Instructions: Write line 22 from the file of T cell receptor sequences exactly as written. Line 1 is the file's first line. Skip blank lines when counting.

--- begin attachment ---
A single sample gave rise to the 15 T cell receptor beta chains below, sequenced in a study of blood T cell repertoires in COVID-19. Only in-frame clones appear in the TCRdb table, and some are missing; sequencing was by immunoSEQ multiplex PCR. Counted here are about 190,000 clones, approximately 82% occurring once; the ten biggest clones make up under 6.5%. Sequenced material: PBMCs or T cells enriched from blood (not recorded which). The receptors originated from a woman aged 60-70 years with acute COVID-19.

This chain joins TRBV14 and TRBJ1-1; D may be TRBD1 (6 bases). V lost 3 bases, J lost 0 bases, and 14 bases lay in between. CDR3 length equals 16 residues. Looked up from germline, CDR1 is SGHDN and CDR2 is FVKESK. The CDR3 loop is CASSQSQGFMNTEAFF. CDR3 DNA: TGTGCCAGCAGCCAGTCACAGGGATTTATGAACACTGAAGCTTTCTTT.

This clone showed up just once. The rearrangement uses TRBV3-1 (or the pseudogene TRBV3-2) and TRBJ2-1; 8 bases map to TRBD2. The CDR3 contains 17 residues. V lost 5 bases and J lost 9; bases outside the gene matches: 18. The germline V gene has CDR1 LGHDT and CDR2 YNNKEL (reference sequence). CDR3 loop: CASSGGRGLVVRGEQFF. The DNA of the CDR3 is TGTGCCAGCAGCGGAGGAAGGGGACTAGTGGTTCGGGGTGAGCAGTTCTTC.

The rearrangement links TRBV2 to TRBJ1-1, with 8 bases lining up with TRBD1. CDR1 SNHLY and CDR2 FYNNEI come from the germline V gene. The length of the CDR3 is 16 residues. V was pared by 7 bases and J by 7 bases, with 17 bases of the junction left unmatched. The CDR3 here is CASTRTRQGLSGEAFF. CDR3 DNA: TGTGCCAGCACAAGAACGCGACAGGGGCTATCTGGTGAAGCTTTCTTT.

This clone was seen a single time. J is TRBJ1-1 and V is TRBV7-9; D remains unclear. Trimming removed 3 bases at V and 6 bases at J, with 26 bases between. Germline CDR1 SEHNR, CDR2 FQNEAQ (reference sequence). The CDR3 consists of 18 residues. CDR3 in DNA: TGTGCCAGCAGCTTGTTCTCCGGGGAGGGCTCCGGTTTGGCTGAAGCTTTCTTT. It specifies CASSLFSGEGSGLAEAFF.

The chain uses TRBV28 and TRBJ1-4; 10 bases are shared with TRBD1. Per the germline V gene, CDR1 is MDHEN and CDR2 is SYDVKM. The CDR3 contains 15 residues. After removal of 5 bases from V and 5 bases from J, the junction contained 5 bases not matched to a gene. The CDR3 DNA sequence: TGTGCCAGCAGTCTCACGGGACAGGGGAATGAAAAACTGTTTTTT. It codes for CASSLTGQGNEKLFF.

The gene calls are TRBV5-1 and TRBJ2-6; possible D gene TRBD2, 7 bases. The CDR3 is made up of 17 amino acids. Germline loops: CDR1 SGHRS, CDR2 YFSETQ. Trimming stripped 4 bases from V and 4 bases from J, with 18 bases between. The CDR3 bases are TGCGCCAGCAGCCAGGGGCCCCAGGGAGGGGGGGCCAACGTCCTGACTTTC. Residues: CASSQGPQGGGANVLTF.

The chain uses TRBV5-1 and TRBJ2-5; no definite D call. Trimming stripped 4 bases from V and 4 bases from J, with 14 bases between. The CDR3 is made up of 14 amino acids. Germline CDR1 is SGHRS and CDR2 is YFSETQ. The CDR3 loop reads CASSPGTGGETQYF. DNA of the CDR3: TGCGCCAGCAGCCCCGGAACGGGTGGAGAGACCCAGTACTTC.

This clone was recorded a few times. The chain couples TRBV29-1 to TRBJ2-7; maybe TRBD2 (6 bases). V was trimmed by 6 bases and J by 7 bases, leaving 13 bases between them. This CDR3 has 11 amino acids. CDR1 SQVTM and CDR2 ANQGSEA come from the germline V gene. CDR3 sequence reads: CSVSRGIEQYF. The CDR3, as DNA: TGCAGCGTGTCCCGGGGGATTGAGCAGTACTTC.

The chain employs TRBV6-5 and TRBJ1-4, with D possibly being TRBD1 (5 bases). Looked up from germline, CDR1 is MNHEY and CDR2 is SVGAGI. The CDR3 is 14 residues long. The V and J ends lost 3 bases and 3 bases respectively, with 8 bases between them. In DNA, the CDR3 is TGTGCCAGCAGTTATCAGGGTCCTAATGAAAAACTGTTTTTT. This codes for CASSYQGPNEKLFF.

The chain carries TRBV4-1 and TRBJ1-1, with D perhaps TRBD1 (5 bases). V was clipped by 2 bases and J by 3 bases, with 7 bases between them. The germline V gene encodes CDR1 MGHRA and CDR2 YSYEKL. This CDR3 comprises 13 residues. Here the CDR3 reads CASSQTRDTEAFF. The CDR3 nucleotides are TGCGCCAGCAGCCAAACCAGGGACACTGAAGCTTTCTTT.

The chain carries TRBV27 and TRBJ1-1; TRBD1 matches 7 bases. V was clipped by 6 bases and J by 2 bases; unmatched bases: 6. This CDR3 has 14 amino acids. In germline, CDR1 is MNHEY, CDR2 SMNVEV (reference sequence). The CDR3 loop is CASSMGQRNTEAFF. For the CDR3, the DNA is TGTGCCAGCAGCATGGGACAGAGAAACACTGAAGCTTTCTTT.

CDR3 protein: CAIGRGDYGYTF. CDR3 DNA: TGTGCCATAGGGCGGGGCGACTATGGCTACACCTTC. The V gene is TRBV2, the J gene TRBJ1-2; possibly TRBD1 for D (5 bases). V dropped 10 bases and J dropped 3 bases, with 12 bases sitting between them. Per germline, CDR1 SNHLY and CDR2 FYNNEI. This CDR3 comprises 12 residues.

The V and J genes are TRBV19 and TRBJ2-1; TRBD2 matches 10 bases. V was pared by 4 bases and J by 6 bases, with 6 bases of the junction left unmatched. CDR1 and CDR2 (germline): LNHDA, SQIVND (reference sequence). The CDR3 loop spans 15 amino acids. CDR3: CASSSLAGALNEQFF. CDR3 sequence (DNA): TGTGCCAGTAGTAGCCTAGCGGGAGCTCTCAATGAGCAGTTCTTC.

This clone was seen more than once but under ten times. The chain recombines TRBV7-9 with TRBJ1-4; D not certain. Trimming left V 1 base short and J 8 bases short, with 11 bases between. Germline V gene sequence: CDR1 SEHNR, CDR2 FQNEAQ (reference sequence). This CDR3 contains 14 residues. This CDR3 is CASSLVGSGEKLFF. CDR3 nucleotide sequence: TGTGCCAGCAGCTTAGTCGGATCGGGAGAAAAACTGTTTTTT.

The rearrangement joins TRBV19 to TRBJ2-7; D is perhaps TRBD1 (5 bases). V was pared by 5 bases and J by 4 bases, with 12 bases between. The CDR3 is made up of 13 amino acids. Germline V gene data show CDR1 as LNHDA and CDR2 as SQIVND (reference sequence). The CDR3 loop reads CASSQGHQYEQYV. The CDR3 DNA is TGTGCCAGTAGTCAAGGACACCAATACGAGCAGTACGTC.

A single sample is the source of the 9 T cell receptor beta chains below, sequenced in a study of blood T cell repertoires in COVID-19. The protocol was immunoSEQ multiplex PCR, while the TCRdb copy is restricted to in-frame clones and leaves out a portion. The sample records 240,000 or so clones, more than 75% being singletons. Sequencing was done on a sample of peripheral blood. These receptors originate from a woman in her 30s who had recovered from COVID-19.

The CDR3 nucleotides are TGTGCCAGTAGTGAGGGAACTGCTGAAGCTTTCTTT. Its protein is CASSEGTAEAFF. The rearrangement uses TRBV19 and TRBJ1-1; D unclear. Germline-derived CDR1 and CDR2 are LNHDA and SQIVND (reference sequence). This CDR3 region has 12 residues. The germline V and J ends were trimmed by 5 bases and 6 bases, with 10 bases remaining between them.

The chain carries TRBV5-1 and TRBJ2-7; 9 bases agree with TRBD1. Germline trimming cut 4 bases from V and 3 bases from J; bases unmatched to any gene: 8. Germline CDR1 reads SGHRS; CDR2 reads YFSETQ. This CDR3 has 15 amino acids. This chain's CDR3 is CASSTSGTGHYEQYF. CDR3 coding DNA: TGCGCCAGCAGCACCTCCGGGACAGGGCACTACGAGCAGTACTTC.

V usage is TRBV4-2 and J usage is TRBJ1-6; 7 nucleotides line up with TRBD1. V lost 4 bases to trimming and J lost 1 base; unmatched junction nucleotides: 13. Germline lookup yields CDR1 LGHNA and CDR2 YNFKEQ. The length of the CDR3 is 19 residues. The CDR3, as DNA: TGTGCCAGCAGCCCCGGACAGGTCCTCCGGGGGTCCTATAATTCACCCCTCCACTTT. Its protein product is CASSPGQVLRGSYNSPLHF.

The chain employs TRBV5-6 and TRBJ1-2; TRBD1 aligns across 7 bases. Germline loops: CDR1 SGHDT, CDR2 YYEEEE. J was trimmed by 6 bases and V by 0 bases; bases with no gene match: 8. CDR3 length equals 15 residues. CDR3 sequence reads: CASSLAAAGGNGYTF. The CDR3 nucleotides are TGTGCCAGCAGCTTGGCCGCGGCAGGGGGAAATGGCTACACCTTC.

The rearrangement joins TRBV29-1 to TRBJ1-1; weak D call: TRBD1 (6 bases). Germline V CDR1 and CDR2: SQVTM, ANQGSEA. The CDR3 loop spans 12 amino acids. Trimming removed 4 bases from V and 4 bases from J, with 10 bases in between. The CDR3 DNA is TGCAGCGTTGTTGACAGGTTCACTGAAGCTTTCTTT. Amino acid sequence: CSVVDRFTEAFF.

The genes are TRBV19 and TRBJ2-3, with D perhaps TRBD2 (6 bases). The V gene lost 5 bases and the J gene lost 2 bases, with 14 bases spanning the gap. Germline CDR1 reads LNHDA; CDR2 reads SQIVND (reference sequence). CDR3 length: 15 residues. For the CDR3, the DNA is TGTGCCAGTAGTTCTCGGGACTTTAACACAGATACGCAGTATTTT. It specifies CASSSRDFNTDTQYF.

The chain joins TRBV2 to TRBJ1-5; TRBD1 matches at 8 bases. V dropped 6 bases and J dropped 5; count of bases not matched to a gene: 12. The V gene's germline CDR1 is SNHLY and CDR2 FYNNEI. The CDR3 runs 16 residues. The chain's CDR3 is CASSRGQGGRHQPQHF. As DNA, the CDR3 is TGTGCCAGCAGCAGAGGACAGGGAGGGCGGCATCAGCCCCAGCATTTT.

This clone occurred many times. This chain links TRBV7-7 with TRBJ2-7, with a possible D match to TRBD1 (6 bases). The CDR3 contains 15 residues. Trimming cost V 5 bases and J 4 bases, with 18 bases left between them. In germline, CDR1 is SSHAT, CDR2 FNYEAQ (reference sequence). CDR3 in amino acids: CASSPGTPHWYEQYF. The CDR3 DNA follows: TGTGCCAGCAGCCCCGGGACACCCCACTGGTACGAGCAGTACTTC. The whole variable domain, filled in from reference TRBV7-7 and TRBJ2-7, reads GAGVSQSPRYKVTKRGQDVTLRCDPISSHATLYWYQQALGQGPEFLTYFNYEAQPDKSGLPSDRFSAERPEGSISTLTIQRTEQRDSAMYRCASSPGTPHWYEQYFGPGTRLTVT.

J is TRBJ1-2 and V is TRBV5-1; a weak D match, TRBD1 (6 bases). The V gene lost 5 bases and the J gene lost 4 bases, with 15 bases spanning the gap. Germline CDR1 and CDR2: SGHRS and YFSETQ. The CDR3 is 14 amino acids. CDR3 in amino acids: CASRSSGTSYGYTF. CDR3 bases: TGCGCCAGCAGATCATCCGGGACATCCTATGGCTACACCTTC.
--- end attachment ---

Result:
The rearrangement joins TRBV29-1 to TRBJ1-1; weak D call: TRBD1 (6 bases). Germline V CDR1 and CDR2: SQVTM, ANQGSEA. The CDR3 loop spans 12 amino acids. Trimming removed 4 bases from V and 4 bases from J, with 10 bases in between. The CDR3 DNA is TGCAGCGTTGTTGACAGGTTCACTGAAGCTTTCTTT. Amino acid sequence: CSVVDRFTEAFF.